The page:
As DTC conference kicks off challenges paramount

UnknownKEY TAKEAWAY:  Another DTC conference kicks off today in Boston (yawn) and as usual DTC marketers will pat themselves on the back and share obvious trends while consumers ignore most DTC ads.

A survey of more than 500 users found that[inlinetweet prefix=”” tweeter=”” suffix=””] consumers are rarely motivated to take action after seeing an advertisement for a drug on TV.[/inlinetweet]

DTC Effectiveness

[inlinetweet prefix=”” tweeter=”” suffix=””]Only seven percent of respondents said they have asked a doctor about a drug after seeing an advertisement about it on TV[/inlinetweet]. This is significantly down from last year’s survey in which 21 percent of respondents said that they had asked a doctor about a drug they saw on TV.

The survey also revealed that consumers aren’t easily influenced by celebrities in DTC advertisements as 76 percent of respondents said they are no more inclined to pay attention to a drug advertisement even if it features a celebrity.


OK.  So a sample size of 500 people is kind of small but the findings are what I have heard in research since late last year.  DTC marketers, if they so desire, can show a correlation in new Rx’s to a Geico commercial and most senior pharma executives don’t understand enough about marketing to challenge the results.  So what’s really going on?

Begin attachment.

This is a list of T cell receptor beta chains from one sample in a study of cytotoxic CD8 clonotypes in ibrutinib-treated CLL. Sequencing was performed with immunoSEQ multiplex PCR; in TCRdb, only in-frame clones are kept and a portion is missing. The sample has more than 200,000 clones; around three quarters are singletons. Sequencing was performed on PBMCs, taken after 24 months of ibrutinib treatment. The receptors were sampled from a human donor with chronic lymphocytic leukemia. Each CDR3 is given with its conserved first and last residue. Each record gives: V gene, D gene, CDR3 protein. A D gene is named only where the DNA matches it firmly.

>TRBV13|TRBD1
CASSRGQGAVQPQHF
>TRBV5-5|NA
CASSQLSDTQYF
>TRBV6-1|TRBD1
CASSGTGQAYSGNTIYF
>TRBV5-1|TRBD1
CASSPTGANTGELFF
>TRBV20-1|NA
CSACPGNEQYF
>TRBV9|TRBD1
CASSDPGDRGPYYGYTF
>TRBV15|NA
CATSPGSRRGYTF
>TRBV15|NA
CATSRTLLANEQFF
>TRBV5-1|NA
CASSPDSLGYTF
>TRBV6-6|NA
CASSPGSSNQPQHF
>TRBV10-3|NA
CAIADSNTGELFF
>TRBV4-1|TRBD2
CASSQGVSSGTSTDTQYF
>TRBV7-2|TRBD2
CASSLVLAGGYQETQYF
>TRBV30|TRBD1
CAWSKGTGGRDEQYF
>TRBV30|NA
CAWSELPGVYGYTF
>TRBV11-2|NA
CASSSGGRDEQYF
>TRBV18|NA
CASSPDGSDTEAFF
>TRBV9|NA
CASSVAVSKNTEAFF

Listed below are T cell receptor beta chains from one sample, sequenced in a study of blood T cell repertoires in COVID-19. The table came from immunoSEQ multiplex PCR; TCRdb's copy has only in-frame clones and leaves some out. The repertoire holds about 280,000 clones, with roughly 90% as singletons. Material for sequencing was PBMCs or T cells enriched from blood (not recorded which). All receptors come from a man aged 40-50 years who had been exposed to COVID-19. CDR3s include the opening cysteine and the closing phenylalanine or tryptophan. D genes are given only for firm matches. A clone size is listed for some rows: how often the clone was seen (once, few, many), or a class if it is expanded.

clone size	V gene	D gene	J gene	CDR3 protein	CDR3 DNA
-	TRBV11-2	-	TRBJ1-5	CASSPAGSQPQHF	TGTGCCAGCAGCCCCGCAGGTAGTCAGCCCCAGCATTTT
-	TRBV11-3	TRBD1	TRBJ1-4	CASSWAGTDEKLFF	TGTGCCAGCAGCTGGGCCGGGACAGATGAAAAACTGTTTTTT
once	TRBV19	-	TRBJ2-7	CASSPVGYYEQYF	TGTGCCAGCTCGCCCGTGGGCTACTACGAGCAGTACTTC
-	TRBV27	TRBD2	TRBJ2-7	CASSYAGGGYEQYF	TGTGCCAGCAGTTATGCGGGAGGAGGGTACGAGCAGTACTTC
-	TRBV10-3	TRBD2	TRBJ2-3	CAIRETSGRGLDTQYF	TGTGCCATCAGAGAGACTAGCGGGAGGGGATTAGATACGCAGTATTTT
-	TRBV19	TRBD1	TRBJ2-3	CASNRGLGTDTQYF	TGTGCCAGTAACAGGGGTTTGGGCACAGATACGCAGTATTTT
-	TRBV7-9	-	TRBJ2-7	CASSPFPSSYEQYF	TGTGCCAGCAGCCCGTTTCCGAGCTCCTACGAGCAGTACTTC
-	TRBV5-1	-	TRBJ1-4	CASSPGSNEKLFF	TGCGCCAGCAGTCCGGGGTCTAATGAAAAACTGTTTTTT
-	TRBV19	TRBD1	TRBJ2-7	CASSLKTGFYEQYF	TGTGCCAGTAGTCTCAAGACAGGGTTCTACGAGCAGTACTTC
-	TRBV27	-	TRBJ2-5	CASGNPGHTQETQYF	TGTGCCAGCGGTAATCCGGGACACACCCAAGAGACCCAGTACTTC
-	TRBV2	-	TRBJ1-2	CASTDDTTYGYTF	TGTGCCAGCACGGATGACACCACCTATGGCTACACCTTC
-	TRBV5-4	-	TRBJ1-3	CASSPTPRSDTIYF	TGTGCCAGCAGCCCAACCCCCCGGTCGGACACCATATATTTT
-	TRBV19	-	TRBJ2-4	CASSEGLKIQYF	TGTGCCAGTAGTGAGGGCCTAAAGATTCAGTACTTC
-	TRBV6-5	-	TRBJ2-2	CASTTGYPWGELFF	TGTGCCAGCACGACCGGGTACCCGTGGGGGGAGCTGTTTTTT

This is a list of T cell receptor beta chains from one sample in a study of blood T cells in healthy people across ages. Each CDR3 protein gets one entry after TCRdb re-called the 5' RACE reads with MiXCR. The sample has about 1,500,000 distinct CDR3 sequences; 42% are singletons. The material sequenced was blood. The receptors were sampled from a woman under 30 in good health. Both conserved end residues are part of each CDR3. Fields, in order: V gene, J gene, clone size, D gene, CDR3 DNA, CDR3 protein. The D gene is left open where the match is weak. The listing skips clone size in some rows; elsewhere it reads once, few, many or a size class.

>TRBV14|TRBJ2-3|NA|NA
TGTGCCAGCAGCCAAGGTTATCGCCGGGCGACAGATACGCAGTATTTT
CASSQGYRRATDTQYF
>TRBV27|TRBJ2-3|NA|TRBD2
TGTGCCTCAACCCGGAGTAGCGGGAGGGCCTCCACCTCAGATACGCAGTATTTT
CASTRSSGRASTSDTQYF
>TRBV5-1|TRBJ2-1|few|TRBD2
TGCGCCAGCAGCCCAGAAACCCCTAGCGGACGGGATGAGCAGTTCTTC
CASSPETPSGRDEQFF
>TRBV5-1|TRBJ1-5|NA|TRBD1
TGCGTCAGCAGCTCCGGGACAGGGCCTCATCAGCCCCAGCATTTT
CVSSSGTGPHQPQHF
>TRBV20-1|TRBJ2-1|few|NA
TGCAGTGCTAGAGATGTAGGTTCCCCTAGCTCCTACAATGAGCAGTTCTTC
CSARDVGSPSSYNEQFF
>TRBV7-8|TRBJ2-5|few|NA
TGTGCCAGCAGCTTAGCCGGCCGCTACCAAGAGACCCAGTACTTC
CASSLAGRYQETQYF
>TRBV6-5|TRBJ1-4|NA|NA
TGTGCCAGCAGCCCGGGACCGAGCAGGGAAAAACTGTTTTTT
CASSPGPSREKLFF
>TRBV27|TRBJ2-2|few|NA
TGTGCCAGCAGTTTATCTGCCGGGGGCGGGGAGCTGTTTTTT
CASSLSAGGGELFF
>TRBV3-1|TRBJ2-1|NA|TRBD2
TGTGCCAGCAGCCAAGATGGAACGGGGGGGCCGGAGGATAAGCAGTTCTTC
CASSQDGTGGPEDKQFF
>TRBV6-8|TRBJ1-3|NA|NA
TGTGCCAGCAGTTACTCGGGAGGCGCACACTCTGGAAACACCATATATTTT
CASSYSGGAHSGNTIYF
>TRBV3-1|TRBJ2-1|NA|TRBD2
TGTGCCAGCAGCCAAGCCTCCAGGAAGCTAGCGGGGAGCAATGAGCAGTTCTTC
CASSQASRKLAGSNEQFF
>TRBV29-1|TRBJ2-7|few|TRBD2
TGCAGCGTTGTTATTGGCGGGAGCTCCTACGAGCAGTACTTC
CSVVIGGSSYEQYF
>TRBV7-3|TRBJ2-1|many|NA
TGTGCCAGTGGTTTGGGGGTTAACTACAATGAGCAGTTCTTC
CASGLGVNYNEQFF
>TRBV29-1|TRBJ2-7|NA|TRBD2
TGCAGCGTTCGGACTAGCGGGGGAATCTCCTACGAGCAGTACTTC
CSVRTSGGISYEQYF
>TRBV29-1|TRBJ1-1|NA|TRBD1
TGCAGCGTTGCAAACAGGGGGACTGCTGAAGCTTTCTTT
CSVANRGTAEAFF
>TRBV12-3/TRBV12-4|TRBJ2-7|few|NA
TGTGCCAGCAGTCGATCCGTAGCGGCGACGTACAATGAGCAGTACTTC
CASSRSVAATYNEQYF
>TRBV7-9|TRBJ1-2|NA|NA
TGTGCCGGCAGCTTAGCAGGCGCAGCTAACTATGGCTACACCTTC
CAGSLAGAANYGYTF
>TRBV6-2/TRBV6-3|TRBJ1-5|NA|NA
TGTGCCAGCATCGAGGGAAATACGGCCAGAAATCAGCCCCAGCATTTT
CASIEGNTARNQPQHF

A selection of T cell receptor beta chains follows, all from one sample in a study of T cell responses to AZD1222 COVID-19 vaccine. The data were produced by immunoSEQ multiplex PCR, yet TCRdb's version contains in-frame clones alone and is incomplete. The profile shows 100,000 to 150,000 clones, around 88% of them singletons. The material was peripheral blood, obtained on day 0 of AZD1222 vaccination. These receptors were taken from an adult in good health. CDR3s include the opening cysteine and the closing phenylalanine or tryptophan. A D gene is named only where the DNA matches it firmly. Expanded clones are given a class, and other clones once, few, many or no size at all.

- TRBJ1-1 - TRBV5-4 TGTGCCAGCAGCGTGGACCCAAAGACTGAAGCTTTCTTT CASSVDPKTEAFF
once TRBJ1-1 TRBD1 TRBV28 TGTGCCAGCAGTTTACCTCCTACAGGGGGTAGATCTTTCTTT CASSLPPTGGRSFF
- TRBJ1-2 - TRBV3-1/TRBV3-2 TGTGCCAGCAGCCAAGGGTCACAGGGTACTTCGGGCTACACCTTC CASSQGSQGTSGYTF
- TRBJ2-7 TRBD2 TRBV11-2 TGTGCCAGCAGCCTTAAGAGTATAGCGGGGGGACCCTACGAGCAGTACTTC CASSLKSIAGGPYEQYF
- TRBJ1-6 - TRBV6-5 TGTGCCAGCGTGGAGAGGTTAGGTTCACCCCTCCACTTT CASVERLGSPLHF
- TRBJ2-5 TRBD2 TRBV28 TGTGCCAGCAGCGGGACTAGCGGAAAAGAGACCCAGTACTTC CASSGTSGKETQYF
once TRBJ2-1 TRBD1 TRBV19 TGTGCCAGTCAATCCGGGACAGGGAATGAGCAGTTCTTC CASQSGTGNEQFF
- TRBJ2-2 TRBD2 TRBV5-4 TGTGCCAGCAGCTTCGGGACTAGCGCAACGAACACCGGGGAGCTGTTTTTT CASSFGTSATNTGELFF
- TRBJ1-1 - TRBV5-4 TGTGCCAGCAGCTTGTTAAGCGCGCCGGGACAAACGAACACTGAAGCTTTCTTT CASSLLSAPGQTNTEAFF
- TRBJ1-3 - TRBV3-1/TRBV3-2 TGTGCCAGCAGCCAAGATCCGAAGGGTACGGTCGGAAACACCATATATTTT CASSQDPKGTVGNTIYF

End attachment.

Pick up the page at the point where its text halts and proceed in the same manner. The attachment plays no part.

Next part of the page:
DTC ads do raise awareness, but where DTC marketers keep falling down is the huge barriers to awareness and asking for, and getting, a requested Rx.  Pharma has invested a little in digital marketing, but lags in executing digital strategies to maximum benefit.  Almost all pharma websites are stagnant and most are too afraid to do anything on social media.


As for the DTC conference, I think an executive in Cambridge said it best when she said “why spend the money to attend?  It’s just vendors trying to get leads and presentations that we either know or are not relevant to my audience”.